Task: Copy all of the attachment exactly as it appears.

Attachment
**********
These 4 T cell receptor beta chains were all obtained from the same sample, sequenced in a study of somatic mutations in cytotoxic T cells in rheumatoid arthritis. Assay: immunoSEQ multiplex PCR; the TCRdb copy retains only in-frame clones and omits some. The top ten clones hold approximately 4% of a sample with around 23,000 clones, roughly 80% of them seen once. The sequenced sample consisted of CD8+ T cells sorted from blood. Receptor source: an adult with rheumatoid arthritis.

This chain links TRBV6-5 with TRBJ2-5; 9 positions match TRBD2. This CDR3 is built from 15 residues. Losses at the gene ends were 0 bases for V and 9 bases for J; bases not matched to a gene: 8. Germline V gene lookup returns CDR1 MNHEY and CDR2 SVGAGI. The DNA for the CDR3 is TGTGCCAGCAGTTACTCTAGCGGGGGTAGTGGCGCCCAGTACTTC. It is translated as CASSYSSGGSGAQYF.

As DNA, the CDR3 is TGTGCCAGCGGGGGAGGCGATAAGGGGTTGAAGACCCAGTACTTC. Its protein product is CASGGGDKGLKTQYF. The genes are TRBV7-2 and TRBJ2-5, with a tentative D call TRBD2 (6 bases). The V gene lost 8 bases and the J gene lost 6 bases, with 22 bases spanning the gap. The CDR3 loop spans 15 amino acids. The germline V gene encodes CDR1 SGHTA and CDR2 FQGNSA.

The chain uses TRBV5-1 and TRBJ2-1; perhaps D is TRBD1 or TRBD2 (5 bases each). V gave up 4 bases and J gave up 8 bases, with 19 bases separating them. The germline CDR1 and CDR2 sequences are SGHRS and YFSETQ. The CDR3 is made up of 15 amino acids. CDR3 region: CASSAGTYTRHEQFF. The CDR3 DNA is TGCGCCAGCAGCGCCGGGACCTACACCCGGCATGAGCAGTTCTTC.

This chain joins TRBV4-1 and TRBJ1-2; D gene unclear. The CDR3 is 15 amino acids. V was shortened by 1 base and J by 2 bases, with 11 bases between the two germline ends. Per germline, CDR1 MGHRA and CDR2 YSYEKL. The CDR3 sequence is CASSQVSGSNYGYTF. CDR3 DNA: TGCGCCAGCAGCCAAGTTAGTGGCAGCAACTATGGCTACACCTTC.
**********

These 4 T cell receptor beta chains were all obtained from the same sample, sequenced in a study of somatic mutations in cytotoxic T cells in rheumatoid arthritis. Assay: immunoSEQ multiplex PCR; the TCRdb copy retains only in-frame clones and omits some. The top ten clones hold approximately 4% of a sample with around 23,000 clones, roughly 80% of them seen once. The sequenced sample consisted of CD8+ T cells sorted from blood. Receptor source: an adult with rheumatoid arthritis.

This chain links TRBV6-5 with TRBJ2-5; 9 positions match TRBD2. This CDR3 is built from 15 residues. Losses at the gene ends were 0 bases for V and 9 bases for J; bases not matched to a gene: 8. Germline V gene lookup returns CDR1 MNHEY and CDR2 SVGAGI. The DNA for the CDR3 is TGTGCCAGCAGTTACTCTAGCGGGGGTAGTGGCGCCCAGTACTTC. It is translated as CASSYSSGGSGAQYF.

As DNA, the CDR3 is TGTGCCAGCGGGGGAGGCGATAAGGGGTTGAAGACCCAGTACTTC. Its protein product is CASGGGDKGLKTQYF. The genes are TRBV7-2 and TRBJ2-5, with a tentative D call TRBD2 (6 bases). The V gene lost 8 bases and the J gene lost 6 bases, with 22 bases spanning the gap. The CDR3 loop spans 15 amino acids. The germline V gene encodes CDR1 SGHTA and CDR2 FQGNSA.

The chain uses TRBV5-1 and TRBJ2-1; perhaps D is TRBD1 or TRBD2 (5 bases each). V gave up 4 bases and J gave up 8 bases, with 19 bases separating them. The germline CDR1 and CDR2 sequences are SGHRS and YFSETQ. The CDR3 is made up of 15 amino acids. CDR3 region: CASSAGTYTRHEQFF. The CDR3 DNA is TGCGCCAGCAGCGCCGGGACCTACACCCGGCATGAGCAGTTCTTC.

This chain joins TRBV4-1 and TRBJ1-2; D gene unclear. The CDR3 is 15 amino acids. V was shortened by 1 base and J by 2 bases, with 11 bases between the two germline ends. Per germline, CDR1 MGHRA and CDR2 YSYEKL. The CDR3 sequence is CASSQVSGSNYGYTF. CDR3 DNA: TGCGCCAGCAGCCAAGTTAGTGGCAGCAACTATGGCTACACCTTC.